Do you know what makes terrorist propaganda over social media channels so successful, while efforts to counter them have miserably failed? It is that counter-terrorists refuse to un-handcuff their communicators. For in a system run by terrorists, the only qualification is fanatical loyalty to a simple shared cause that all understand. There is no other litmus test for a Tweet.

New recruits buy into the messages broadcast over social media. Soon, they establish relationships with actual people. They join a shadowy world where they can shed their previous bland identities and immerse themselves in purpose.

How do you fight that? That's the ultimate one-on-one brand-building campaign, and the person standing on the other side of that wall is braying insults with both hands tied behind their back.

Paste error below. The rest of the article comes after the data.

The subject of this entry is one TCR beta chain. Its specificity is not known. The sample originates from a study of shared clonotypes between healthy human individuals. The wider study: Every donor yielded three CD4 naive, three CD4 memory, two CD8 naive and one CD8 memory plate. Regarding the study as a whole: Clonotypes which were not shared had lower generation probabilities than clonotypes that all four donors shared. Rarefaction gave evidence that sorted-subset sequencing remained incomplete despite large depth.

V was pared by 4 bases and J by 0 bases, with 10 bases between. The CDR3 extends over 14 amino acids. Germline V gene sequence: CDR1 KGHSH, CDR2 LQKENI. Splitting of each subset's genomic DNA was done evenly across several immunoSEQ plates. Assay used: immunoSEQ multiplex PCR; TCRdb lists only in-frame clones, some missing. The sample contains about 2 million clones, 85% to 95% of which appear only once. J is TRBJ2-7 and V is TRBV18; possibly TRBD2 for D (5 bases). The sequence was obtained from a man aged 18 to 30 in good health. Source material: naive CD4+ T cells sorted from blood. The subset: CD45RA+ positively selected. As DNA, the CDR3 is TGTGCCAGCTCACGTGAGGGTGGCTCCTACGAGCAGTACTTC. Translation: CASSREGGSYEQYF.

The simple fact about branding is that the relationships upon which it depends must be built by intelligent people who are just as fanatically dedicated to their cause as their competitors.

The people you hire to take your brand to the top -- whether in service of national security or simply trying to elbow the corner Starbucks out of business -- absolutely must be empowered to win over each customer, one at a time.

Ideally you will have some sort of database supplementing their efforts as well, so that interactions with customers begin to be tracked and over time, you have a picture of each individual that is part of your unique business orbit.

Also ideally, you want to combine the customer relationship management system with a data mining system that tells you which of your customers is spending on what and how much, so you can isolate the highest value interactions and focus most of your time on those. 

When that customer comes in, any person who is part of your team can tap into the program and then address them in the most unique, friendly and personalized terms, instead of numbly repeating the same nonsense words, over and over again, like a robot. Which only serves to infuriate customers, not to endear them to your brand.